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The Trouble With Low Inflation

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The Fed announced today that they'll continue to be the only ones in town trying to do something about the stubbornly high unemployment rate:

The Federal Reserve said Wednesday that its stimulus campaign would press forward at the same pace it has maintained since December, putting to rest for now any suggestion that it was leaning toward doing less.

Another symptom of our demand-weak economy, along with high unemployment and weaker job creation, is the recent deceleration in price growth, shown in the figure below.

The Fed's "...statement also noted that the pace of inflation had slackened, a potential sign of economic weakness, but it showed little concern about that trend."

Me, I'm pretty concerned about that trend. On the one hand, lower price growth means higher real wages, all else equal, and that's important as slower nominal wage growth is another problem right now.

But on the other hand, low inflation is problematic in ways that are less obvious than the real wage story above. First off, faster inflation means lower real interest rates, and since the Fed's already at zero (and can't go lower), a bit more inflation would help in that regard. I'd bet we'd see more investment bucks move of the sidelines if that trend in the figure were to reverse course. Higher inflation also chips away at nominal debt burdens and thus hastens deleveraging.

But the deeper, and more interesting, reason one worries about too-low inflation right now comes out of the work of Ackerlof et al back in the mid-1990s. It has to do with sticky wages, something Keynes recognized as contributing to intractably high UK unemployment back in the early 1920s. Back in the mid-90s, we also faced a period when price growth was slowing, and inflation hawks called for the Fed to set zero as their inflation target. Greenspan apparently took it seriously, and internally debated the idea.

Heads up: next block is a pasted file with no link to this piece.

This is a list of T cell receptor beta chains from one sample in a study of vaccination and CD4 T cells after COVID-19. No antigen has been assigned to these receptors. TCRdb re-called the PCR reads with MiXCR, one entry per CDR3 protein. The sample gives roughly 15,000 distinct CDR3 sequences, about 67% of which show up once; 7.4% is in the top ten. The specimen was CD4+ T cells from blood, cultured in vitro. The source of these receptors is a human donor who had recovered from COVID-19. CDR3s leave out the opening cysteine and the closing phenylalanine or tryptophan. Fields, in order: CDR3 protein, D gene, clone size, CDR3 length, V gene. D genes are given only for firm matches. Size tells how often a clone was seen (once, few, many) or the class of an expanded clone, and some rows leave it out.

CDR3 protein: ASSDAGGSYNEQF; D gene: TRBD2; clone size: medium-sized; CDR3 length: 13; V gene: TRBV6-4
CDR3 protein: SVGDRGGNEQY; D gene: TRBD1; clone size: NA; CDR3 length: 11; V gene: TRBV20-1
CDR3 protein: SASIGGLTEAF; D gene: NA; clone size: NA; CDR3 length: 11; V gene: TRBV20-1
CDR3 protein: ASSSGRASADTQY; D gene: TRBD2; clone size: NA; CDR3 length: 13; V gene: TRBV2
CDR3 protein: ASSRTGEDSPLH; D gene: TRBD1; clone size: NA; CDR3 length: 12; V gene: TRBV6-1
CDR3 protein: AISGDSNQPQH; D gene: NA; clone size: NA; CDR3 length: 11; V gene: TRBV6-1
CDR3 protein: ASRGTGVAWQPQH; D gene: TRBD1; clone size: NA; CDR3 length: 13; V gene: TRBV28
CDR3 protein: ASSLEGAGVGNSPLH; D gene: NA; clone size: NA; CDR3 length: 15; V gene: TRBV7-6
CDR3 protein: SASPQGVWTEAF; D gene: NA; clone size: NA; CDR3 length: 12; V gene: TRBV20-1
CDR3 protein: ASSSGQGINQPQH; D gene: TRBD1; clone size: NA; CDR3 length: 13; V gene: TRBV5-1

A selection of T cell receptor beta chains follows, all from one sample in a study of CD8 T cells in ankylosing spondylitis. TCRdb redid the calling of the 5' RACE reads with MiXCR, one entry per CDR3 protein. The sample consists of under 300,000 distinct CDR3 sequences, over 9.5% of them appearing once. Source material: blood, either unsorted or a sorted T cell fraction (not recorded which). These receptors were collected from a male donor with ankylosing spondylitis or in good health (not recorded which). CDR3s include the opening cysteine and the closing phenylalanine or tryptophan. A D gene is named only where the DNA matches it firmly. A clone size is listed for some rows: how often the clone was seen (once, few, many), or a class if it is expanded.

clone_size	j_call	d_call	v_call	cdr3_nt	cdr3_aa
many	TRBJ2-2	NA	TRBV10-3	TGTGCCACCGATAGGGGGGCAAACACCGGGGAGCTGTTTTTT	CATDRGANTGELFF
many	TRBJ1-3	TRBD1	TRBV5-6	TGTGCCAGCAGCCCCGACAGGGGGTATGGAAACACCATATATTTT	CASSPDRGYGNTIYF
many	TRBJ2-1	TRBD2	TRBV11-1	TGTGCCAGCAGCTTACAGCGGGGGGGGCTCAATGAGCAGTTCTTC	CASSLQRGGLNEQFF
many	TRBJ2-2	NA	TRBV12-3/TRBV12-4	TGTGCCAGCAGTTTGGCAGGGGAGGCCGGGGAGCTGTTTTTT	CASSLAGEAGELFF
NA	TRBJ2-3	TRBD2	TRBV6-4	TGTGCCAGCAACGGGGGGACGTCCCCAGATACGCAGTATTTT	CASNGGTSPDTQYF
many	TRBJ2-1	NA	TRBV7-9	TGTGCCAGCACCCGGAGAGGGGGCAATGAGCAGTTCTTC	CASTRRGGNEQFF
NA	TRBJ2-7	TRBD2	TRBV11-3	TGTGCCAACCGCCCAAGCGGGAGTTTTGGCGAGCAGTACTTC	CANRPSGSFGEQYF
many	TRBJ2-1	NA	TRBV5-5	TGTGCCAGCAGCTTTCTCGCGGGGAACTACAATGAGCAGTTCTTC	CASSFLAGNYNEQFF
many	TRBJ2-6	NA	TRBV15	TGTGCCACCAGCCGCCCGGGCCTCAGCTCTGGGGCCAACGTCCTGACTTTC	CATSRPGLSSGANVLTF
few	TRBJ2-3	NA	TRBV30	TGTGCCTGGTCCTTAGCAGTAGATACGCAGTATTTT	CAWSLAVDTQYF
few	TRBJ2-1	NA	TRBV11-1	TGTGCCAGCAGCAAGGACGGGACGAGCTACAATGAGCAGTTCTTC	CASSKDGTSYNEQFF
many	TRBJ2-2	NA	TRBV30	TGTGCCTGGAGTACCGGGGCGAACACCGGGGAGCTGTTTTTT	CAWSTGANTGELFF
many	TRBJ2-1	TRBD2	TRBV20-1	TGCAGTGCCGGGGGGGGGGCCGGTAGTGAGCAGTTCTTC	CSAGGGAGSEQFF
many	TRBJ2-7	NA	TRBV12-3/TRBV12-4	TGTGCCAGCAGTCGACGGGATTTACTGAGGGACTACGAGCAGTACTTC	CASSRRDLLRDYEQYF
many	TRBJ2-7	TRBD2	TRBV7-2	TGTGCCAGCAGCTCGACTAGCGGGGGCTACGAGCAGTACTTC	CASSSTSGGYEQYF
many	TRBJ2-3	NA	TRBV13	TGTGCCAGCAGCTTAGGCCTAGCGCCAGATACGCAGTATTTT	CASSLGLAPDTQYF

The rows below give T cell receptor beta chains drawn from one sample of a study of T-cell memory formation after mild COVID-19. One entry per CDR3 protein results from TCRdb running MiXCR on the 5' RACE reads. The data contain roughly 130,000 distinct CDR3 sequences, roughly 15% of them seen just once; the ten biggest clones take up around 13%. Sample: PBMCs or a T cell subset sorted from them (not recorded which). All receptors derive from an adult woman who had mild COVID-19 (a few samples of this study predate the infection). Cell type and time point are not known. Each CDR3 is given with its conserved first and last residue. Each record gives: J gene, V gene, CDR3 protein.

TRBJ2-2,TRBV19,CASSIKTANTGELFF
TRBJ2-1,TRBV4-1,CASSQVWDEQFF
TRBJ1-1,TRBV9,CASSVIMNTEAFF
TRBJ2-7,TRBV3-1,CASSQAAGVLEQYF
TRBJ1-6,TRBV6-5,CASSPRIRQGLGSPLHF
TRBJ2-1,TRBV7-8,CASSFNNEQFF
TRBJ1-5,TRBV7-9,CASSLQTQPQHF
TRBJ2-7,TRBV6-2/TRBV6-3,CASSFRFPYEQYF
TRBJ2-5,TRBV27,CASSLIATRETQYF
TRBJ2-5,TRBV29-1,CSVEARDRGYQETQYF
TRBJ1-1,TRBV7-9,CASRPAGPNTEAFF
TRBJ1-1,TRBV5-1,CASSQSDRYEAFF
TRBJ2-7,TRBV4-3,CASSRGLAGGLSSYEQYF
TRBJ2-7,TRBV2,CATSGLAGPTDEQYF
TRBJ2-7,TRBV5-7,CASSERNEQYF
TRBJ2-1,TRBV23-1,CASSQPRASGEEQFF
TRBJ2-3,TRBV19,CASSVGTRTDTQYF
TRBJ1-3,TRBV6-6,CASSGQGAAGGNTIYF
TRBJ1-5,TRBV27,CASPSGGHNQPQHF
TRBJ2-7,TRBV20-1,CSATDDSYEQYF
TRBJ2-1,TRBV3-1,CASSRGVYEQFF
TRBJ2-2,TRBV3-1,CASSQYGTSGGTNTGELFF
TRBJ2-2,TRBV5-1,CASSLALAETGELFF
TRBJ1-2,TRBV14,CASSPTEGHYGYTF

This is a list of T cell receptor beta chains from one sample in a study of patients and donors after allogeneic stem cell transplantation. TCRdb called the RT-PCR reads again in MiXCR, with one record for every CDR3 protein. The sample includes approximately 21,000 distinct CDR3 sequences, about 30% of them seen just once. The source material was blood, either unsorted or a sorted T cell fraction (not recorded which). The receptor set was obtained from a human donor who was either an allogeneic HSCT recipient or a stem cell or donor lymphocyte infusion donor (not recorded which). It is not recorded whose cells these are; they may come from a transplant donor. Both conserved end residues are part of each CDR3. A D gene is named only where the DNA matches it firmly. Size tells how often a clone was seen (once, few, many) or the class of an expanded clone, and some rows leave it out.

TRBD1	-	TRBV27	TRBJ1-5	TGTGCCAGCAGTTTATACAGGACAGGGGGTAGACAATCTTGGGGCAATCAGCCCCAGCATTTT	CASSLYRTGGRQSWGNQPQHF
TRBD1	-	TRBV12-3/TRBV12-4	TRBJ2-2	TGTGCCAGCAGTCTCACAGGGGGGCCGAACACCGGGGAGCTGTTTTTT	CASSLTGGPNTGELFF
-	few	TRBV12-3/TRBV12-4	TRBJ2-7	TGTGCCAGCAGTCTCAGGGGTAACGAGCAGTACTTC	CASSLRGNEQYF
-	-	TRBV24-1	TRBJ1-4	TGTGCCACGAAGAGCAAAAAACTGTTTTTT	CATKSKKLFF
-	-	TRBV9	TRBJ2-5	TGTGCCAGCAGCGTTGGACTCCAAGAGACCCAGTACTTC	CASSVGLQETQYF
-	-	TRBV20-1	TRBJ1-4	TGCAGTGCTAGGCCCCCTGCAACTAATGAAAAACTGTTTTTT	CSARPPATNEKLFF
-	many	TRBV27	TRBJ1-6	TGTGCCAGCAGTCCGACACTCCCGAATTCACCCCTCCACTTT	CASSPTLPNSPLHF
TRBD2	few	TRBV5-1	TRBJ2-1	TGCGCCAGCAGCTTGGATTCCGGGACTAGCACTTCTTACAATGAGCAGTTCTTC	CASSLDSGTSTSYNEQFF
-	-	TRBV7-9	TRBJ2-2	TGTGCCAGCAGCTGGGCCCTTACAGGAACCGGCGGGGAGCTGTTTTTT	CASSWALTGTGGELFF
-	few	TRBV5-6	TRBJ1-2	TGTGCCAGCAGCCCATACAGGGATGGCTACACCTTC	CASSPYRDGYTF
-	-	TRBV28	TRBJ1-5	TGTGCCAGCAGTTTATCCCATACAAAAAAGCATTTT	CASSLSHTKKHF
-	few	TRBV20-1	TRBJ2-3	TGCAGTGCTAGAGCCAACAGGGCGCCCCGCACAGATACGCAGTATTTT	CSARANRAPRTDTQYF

That inspired Akerlof et al. to think about what might happen in a zero inflation economy, and what they found was that it would engender significant costs in terms of unemployment and growth.

The reason that zero inflation creates such large costs to the economy is that firms are reluctant to cut wages. In both good times and bad, some firms and industries do better than others. Wages need to adjust to accommodate these differences in economic fortunes. In times of moderate inflation and productivity growth, relative wages can easily adjust. The unlucky firms can raise the [nominal] wages they pay by less than the average, while the lucky firms can give above-average increases. However, if productivity growth is low (as it has been since the early 1970s in the United States) and there is no inflation, firms that need to cut their relative wages can do so only by cutting the money [i.e., nominal] wages of their employees. Because they do not want to do this, they keep relative wages too high and employment too low. [my bold]

As long as there's a little inflation in the system, "less fortunate" firms can give nominal wage increases below the rate of inflation, allowing them to adjust to harder times. With very low inflation, they don't have the room to pull that off.

Now, I suspect some readers are thinking "hmmm... real wages too high?... that doesn't exactly sound like our problem right now or anytime soon."

You've got a point. To the extent that worker bargaining power is so weak that firms can just jam wages down as much as they like, the fundamental sticky wage part of story disappears. But from what little recent evidence I've seen, nominal wages for incumbent workers are still pretty sticky. If you're lucky enough to have a job, think about your own case. I suspect you haven't seen much in the way of raises, but has your salary actually been cut in nominal terms?

If not, and as long as demand remains weak in our 70 percent consumption economy, with fiscal policy pushing the wrong way -- note that Bernanke and Co. dinged the Congress in today's statement: "...fiscal policy is restraining economic growth" -- firms will continue to want to "adjust" wages.

The fortunes of firms continually change, and inflation greases the economy's wheels by allowing these firms to slowly escape from paying real wages that are too high without actually cutting the wages they pay. This adjustment mechanism allows the economy to avoid a large employment cost. At very low rates of inflation and productivity growth, such adjustments are short circuited, and employment suffers.


This post originally appeared at Jared Bernstein's On The Economy blog.